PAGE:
February 8, 2022

Climate-related disclosures and investor focus

Climate-related disclosures and investor focus
Climate change is impacting both society and companies alike. Corporations are responding to its impact, and one of the reasons is that investors are demanding actions. Investors need to know how a company is considering the impact of climate change on its business model, risk strategy, and also the effect on its financial statements. Investors want to understand the future challenges that the company faces, and what the company’s plans are to deal with these challenges.

The Paris Agreement (United Nations) is a legally binding international treaty on climate change which will require a significant reallocation of company resources if the agreed goals are to be met. Therefore, companies could be exposed to a wide range of risks and opportunities as they aim to meet these goals. Companies will need to disclose the financial implications of climate-related challenges that face them.

An increasing number of companies are providing narrative reporting on climate-related issues. Where minimum legal requirements are being met, investors are calling for additional disclosure to inform their decision making. Some companies have set strategic goals such as ‘net zero’ (or carbon neutral), but it is often unclear from their reporting how progress towards these goals will be achieved, monitored or assured. Climate-related narrative reporting requirements and expectations cover both the potential impact on the future of a business and the company’s impact on the environment.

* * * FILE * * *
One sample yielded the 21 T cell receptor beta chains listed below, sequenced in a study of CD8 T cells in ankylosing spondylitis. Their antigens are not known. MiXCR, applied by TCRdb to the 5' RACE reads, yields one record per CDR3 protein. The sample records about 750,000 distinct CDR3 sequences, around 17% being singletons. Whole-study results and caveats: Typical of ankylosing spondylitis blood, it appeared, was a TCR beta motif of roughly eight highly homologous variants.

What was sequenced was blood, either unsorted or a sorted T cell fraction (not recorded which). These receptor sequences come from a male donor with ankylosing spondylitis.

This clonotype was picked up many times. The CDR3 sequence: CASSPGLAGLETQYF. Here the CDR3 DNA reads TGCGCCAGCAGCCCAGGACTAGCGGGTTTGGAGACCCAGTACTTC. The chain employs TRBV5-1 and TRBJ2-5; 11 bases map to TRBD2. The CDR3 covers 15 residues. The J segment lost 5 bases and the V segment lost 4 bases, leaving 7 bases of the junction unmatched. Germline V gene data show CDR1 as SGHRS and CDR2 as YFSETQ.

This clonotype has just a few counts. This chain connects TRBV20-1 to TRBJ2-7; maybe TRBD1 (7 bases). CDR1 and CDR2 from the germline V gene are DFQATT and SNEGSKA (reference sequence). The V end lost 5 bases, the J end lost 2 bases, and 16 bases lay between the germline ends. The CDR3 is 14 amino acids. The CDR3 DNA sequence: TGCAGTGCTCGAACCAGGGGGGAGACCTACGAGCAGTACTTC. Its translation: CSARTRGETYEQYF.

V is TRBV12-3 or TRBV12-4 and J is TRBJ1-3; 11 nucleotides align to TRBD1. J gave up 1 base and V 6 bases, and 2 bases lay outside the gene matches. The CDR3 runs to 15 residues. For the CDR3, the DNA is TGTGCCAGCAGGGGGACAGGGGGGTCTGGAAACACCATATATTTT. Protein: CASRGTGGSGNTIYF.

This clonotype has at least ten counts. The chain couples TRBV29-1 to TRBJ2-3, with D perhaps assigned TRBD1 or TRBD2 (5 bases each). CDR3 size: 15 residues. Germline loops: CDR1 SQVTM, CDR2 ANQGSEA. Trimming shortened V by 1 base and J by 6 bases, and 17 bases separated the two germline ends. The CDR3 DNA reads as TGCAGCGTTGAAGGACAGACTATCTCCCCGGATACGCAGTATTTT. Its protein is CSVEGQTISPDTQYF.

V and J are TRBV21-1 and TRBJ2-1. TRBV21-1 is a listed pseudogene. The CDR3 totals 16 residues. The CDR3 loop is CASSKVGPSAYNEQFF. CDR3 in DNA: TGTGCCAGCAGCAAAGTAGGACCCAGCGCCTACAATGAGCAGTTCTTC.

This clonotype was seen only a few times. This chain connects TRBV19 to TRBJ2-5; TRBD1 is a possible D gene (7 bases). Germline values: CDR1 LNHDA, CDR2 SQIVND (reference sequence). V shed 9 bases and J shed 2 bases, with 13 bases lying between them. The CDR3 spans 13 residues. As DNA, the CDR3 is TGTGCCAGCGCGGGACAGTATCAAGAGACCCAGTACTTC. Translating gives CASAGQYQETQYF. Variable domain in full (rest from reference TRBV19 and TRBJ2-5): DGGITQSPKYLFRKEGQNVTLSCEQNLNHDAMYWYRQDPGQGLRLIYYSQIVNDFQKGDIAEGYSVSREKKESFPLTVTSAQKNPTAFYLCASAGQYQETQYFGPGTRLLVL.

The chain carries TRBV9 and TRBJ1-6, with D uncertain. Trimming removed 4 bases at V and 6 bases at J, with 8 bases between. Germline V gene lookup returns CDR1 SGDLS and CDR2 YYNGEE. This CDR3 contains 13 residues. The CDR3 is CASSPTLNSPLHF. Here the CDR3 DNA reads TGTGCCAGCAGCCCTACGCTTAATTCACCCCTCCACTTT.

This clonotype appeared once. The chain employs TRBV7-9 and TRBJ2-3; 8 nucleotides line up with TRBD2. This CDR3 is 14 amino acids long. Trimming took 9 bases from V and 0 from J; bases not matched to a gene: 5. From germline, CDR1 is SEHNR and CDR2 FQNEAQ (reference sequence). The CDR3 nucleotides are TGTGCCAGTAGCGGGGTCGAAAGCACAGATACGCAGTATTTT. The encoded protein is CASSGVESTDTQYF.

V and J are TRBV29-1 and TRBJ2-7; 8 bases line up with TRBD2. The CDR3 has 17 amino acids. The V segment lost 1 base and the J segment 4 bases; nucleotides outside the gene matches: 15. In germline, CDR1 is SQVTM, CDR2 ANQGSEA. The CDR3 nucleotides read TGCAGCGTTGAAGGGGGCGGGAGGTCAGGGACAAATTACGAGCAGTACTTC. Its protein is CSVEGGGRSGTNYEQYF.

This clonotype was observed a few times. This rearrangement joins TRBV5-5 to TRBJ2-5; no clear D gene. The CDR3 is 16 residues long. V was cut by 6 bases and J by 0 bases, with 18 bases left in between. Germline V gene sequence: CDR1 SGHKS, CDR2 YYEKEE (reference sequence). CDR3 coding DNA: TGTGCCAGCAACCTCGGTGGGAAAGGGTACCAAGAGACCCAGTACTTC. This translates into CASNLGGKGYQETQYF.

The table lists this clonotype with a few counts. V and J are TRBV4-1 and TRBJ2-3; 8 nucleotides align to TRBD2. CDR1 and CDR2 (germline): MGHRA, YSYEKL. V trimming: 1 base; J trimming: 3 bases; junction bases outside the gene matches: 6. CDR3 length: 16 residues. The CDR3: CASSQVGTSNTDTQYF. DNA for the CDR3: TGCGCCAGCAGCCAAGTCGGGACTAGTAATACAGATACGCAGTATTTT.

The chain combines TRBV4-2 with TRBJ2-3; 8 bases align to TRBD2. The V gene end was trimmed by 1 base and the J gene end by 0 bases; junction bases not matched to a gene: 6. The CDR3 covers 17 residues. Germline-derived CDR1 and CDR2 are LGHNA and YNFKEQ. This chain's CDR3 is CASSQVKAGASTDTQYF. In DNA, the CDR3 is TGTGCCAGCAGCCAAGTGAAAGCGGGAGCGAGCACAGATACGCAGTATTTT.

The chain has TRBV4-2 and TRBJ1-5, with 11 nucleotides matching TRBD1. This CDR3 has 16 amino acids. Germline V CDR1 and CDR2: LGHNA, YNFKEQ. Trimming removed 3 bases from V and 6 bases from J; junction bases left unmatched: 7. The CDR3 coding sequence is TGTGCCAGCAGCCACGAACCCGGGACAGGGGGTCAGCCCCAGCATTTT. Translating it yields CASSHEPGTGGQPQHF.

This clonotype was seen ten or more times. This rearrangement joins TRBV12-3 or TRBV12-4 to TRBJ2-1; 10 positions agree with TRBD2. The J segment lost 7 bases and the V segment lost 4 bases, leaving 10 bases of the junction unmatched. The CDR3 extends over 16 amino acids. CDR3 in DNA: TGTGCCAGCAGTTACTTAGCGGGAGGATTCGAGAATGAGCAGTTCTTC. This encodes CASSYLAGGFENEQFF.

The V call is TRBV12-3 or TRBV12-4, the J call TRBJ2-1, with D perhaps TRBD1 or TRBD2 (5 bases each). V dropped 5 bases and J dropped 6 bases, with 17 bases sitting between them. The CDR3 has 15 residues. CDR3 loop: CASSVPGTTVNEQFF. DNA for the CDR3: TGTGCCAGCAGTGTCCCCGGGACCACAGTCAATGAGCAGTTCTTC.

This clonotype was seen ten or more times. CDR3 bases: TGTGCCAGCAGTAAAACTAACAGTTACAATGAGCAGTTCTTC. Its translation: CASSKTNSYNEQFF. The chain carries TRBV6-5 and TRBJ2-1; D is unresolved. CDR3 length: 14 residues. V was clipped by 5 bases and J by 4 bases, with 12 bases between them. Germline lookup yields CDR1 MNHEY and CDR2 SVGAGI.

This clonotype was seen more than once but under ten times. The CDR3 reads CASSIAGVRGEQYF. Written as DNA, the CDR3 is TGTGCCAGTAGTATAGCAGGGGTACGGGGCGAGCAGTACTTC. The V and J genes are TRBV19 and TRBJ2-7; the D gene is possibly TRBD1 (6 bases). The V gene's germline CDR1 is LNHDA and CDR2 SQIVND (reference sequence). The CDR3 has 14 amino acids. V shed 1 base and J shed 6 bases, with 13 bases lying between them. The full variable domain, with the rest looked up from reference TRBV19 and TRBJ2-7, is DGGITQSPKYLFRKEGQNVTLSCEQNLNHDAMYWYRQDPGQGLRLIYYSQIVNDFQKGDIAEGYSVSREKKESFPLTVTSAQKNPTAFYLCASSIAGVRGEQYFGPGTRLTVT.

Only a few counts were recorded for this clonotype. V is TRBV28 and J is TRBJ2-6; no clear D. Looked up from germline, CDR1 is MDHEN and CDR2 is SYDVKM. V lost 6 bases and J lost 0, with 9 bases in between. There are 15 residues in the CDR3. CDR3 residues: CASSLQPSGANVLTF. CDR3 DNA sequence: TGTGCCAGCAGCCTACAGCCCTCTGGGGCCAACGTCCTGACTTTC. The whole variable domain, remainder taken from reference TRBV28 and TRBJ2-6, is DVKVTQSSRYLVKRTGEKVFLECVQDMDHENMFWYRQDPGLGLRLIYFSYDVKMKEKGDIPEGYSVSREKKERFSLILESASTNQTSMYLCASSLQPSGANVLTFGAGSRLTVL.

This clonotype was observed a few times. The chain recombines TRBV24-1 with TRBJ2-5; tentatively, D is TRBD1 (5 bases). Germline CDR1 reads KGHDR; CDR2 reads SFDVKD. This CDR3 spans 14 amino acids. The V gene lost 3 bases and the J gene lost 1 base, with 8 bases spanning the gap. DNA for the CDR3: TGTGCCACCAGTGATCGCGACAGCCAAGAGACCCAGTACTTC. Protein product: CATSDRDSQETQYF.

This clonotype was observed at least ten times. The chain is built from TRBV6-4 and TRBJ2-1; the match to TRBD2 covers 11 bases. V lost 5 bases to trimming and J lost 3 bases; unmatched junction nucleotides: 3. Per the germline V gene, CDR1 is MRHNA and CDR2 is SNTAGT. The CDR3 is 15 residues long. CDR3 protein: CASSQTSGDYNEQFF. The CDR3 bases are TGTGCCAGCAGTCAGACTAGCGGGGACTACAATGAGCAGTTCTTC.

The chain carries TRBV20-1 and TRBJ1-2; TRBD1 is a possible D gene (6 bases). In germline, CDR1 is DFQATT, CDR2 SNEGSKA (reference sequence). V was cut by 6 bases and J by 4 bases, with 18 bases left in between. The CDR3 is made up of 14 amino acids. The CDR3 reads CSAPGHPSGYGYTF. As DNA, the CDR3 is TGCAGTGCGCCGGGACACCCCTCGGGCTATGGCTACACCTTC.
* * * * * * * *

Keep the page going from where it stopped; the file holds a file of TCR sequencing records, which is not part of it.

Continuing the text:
As the demand for climate-related disclosure by investors and other stakeholders increases, many companies are developing their climate governance in line with reporting frameworks, principally ‘The Task Force on Climate-related Financial Disclosures’ (TFCD).

Some of the information that investors may require is set out below:

  • the arrangements in place and strategy for assessing and considering climate-related issues
  • the metrics used to monitor climate-related goals and targets
  • the opportunities and risks concerning climate-related issues which are most relevant and material to the company’s business model and strategy
  • the potential effects on the company’s profitability, net assets, products, customers, suppliers etc of different climate scenarios
  • are the risks and opportunities reflected in the financial statements, for example the effect of assumptions used in impairment testing, depreciation rates, decommissioning etc
  • the assessment of the company’s viability over the longer-term taking into account climate-related issues
  • the viability of the company’s business and business model.

Ray Kampmeier
THT founder